Viewpoint:The Oscars are coming!
The advantages of Web-based publishing keep piling up. In years past, there was never any point in my commenting on the Oscar race; by the time my ruminations turned up in print, the results were in and any commentary was likely to generate little more than a quiet yawn. But with the nominations in and the award ceremony still weeks away, my remarks will still be timely, if hardly influential.
This isn't the place for an exhaustive rundown of my picks for the winners in every category; you can go to a thousand other Web sites for that sort of coverage. But since I've now seen four of the five contenders for Best Picture, I can't resist taking at least a stab at a couple of predictions. In the first year since 2000 without a Lord of the Rings entry, there are no contenders offering anything like an epic feel—traditionally the sort of film that Academy voters often choose. (Alas, neither Troy nor Alexander was honored with a Best Picture nomination—just joking folks!)
The Aviator is the odds-on favorite to win both Best Picture and Best Director. The fact that director Martin Scorsese is a critical darling who has never received either award works strongly in his favor. If Academy voters can be counted on for one thing, it's sentiment and making up for past oversights. And it doesn't hurt that The Aviator is a fully deserving choice.
Clint Eastwood is equally deserving for Million Dollar Baby, but he already has Best Director and Best Picture Oscars for Unforgiven. On the other hand, he's never won a Best Actor trophy, an honor for which he's also nominated this year. But that award will likely go to Jamie Foxx for his uncanny channeling of Ray Charles in Ray. Still, if Foxx and Leonardo DiCaprio (who gave his best-ever performance as Howard Hughes in The Aviator while actually managing to look older than 18) split the vote, Eastwood could slide in. Hilary Swank will almost certainly win Best Actress for her role in Eastwood's film, as will Morgan Freeman as Best Supporting Actor.
There's less buzz this year about the Academy custom of sending out DVD screeners of films to voters, a practice that, in the past, has caused pirate-paranoid studio execs to break out in hives. I've always had mixed feelings about this practice for another reason: how many voters are watching nominated films on tiny televisions with 2-inch speakers (not all Academy members are big stars with state-of-the-art home theater systems). No movie makes the same impression in such a circumstance as it does on a big screen. How this might skew the voting is a matter that can't be ignored. It could be no coincidence that comedies (which work best with a large audience) and science fiction (which really needs a big screen to breathe) always fare poorly at awards time.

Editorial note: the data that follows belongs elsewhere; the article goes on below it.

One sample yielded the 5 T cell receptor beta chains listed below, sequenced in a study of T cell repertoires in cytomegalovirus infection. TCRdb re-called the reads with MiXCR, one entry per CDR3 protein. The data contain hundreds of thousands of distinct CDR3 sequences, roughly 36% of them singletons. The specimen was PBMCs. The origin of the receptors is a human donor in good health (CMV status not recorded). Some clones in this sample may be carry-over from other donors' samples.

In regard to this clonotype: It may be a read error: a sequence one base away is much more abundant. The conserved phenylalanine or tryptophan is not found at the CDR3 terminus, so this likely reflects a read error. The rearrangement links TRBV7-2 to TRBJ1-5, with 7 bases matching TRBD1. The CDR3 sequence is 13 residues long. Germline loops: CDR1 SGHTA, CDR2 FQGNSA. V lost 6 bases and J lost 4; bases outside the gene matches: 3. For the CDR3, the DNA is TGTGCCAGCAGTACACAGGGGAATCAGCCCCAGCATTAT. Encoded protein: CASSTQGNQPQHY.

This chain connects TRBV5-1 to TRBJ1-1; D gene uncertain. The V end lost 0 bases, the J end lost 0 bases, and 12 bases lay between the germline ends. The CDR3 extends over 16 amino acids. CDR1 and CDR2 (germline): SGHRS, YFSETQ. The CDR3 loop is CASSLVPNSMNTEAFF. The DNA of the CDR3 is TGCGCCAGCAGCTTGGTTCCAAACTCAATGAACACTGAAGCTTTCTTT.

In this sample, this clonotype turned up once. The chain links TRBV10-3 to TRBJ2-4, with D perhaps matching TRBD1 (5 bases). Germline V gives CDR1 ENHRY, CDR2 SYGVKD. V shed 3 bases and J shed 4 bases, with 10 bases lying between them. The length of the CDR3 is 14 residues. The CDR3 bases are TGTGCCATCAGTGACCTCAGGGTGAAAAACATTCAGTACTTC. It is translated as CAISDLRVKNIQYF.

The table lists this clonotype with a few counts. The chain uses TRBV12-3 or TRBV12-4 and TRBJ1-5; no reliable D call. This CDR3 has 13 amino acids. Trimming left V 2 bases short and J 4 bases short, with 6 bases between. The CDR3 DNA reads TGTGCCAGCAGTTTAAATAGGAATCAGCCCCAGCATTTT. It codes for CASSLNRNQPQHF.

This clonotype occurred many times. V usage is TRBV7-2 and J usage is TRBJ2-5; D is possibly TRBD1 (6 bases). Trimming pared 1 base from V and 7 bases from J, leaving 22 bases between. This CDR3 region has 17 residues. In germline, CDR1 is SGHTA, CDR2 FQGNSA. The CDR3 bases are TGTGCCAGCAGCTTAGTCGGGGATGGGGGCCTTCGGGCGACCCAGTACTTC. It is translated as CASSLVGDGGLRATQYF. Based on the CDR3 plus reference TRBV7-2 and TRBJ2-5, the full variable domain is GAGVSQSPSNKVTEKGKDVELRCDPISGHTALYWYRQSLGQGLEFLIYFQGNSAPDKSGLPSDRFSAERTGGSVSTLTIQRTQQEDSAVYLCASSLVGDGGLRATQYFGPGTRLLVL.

There's still a category for cinematography, but the Best Sound award was divided a few years ago into Sound Mixing and Sound Editing. Neither of these addresses sound quality; the Academy must assume that's a given. Maybe the cinematography award should be divided into Best Color Capture and Best Camera Angles!
I also lament the balkanization of animation by the establishment a few years back of a separate Best Animated Feature category. This category honors a field too-often given short shrift as kiddie fare, but it also makes it easy to overlook candidates that might be Best Picture material. For my money, the best feature film I saw in 2004 was Pixar's The Incredibles—not the best animated picture, the best picture, period.
More to the point for home theater fans, what can you expect in both picture and sound quality from the Best Picture candidates when their DVDs hit the stores? I'll have to defer comment on Sideways (which I have not yet seen) to a later time. Ray is already out on DVD, and my review of it appears in our February eNewsletter. (You can sign up for a free monthly copy here.) It's a fine DVD technically, though not without shortcomings. The Aviator will clearly be the audio demo disc of the bunch, with a number of exciting aviation sequences and one spectacular crash. Some of its dialog was mixed too loud, and its use of an antique sound quality for much of its period music was annoying, but it's still a solidly produced soundtrack.
When I saw The Aviator in a good theater, I was disappointed from the start by its pasty-looking cinematography. The flaw did not appear to be a stylistic choice; if so, it was a poor one. Inexplicably, it was nominated for a cinematography Oscar. Perhaps something went wrong in the printing process and the negative is capable of better. I also hope that the video transfer will not be done—or rather done in—by the same folks who did Scorsese's last film, Gangs of New York, one of the worst-looking major-release DVDs of recent years with its pervasive edge enhancement.
Million Dollar Baby was crisply photographed. While much of it was shot in subdued lighting with a muted color palette, only rarely was the film dark enough to present a serious challenge to a good digital video display. Its soundtrack, however, is mostly dialog with some very subtle and almost unnoticeable music. The soundtrack only rises above that level in its fight scenes, and even there it isn't particularly memorable. It's a clean enough effort, and it never detracts from the film, but no one will choose it for demo purposes.
Finding Neverland was nicely photographed and recorded, though nothing about its technical quality really jumped out me, either good or bad, when I saw it in the theater. But sometimes the DVDs of movies that didn't leave much of a technical impression in the theater surprise me at home. In the meantime, however, I'll be watching on February 27 in high definition on ABC to find out if I have a future as a pundit.